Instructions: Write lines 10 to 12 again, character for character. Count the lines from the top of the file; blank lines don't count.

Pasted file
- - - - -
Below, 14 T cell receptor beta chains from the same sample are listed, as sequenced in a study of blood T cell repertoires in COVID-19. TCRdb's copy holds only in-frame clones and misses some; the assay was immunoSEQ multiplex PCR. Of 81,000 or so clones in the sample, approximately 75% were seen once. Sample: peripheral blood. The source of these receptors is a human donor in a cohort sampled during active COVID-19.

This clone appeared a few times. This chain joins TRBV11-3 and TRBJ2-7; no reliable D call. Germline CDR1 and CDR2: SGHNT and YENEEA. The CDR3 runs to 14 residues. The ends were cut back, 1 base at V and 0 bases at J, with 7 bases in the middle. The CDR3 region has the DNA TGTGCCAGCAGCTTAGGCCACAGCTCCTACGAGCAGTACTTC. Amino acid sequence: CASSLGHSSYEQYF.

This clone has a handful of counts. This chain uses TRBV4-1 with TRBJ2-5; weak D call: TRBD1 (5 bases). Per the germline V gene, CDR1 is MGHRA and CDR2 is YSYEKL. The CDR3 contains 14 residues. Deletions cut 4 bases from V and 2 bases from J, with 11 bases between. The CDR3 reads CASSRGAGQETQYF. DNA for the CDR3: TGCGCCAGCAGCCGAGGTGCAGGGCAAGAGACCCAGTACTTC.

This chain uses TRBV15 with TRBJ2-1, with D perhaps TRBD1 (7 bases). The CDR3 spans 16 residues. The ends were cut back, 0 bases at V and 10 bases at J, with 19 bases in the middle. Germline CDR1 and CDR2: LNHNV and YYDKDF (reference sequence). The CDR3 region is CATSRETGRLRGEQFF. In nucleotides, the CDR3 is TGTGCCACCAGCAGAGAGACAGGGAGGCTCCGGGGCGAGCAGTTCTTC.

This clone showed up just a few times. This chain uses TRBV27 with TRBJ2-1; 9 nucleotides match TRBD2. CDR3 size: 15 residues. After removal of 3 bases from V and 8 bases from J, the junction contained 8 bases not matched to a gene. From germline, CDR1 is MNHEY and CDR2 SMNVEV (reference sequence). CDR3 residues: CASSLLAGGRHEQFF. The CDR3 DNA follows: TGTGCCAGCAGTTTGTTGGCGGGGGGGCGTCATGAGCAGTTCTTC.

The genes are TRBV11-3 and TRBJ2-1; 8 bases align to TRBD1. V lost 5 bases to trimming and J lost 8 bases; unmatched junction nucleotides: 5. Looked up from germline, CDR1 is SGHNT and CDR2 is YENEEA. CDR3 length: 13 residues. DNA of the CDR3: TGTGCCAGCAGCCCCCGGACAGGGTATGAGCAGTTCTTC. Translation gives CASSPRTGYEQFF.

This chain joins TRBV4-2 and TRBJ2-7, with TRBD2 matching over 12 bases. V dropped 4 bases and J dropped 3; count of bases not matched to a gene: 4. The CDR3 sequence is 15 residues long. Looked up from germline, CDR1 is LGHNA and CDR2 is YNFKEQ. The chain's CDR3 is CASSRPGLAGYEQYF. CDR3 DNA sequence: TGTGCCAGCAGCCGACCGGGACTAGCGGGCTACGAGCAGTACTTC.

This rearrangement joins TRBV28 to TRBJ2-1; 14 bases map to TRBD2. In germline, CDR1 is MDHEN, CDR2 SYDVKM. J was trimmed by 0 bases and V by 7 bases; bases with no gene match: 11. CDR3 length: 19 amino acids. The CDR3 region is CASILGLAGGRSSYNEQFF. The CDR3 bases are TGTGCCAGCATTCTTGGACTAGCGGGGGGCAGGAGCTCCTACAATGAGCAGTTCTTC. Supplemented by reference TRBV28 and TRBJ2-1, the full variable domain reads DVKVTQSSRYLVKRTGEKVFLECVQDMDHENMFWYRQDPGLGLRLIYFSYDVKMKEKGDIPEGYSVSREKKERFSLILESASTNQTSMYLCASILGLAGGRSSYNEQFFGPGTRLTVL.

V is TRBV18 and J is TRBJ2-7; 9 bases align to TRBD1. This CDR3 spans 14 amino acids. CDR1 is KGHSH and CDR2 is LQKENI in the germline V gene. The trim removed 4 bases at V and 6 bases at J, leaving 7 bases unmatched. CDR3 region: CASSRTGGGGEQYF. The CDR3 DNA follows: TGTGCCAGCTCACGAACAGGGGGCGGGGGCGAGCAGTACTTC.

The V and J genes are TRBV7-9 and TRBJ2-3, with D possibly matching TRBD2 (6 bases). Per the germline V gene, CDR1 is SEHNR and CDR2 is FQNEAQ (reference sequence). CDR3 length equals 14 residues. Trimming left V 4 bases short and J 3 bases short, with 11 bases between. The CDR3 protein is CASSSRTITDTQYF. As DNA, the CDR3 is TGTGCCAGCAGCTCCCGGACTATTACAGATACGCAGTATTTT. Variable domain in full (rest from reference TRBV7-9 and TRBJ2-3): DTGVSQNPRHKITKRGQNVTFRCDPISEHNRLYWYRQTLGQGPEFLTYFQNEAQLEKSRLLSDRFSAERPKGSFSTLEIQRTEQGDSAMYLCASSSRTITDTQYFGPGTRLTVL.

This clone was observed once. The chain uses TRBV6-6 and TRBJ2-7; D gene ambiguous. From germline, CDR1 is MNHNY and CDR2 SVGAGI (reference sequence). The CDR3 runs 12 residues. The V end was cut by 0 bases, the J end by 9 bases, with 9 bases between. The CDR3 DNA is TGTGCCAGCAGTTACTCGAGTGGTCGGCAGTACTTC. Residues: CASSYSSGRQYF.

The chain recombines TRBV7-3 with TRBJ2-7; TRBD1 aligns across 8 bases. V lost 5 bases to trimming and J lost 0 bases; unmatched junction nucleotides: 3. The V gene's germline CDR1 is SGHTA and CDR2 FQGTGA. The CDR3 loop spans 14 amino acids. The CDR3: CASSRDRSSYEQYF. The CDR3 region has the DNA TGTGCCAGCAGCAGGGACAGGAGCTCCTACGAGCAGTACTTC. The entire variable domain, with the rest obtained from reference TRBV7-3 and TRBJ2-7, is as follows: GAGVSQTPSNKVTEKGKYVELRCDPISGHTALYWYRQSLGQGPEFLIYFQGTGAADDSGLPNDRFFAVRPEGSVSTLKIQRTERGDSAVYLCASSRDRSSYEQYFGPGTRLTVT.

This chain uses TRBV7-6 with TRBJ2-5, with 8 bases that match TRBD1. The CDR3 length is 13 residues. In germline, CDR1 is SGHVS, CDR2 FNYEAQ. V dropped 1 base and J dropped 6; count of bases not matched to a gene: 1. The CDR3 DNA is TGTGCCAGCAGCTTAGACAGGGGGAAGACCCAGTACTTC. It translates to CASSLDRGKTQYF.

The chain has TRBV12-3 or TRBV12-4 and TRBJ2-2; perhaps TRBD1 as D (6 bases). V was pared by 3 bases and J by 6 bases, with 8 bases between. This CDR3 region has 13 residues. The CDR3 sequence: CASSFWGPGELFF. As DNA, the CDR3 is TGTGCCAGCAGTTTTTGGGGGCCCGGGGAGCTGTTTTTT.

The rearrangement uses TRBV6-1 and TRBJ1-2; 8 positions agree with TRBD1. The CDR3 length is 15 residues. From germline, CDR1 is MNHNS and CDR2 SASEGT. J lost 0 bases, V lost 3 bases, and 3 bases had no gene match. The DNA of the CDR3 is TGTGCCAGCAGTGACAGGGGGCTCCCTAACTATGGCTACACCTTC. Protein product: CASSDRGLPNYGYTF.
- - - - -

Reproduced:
The V and J genes are TRBV7-9 and TRBJ2-3, with D possibly matching TRBD2 (6 bases). Per the germline V gene, CDR1 is SEHNR and CDR2 is FQNEAQ (reference sequence). CDR3 length equals 14 residues. Trimming left V 4 bases short and J 3 bases short, with 11 bases between. The CDR3 protein is CASSSRTITDTQYF. As DNA, the CDR3 is TGTGCCAGCAGCTCCCGGACTATTACAGATACGCAGTATTTT. Variable domain in full (rest from reference TRBV7-9 and TRBJ2-3): DTGVSQNPRHKITKRGQNVTFRCDPISEHNRLYWYRQTLGQGPEFLTYFQNEAQLEKSRLLSDRFSAERPKGSFSTLEIQRTEQGDSAMYLCASSSRTITDTQYFGPGTRLTVL.

This clone was observed once. The chain uses TRBV6-6 and TRBJ2-7; D gene ambiguous. From germline, CDR1 is MNHNY and CDR2 SVGAGI (reference sequence). The CDR3 runs 12 residues. The V end was cut by 0 bases, the J end by 9 bases, with 9 bases between. The CDR3 DNA is TGTGCCAGCAGTTACTCGAGTGGTCGGCAGTACTTC. Residues: CASSYSSGRQYF.

The chain recombines TRBV7-3 with TRBJ2-7; TRBD1 aligns across 8 bases. V lost 5 bases to trimming and J lost 0 bases; unmatched junction nucleotides: 3. The V gene's germline CDR1 is SGHTA and CDR2 FQGTGA. The CDR3 loop spans 14 amino acids. The CDR3: CASSRDRSSYEQYF. The CDR3 region has the DNA TGTGCCAGCAGCAGGGACAGGAGCTCCTACGAGCAGTACTTC. The entire variable domain, with the rest obtained from reference TRBV7-3 and TRBJ2-7, is as follows: GAGVSQTPSNKVTEKGKYVELRCDPISGHTALYWYRQSLGQGPEFLIYFQGTGAADDSGLPNDRFFAVRPEGSVSTLKIQRTERGDSAVYLCASSRDRSSYEQYFGPGTRLTVT.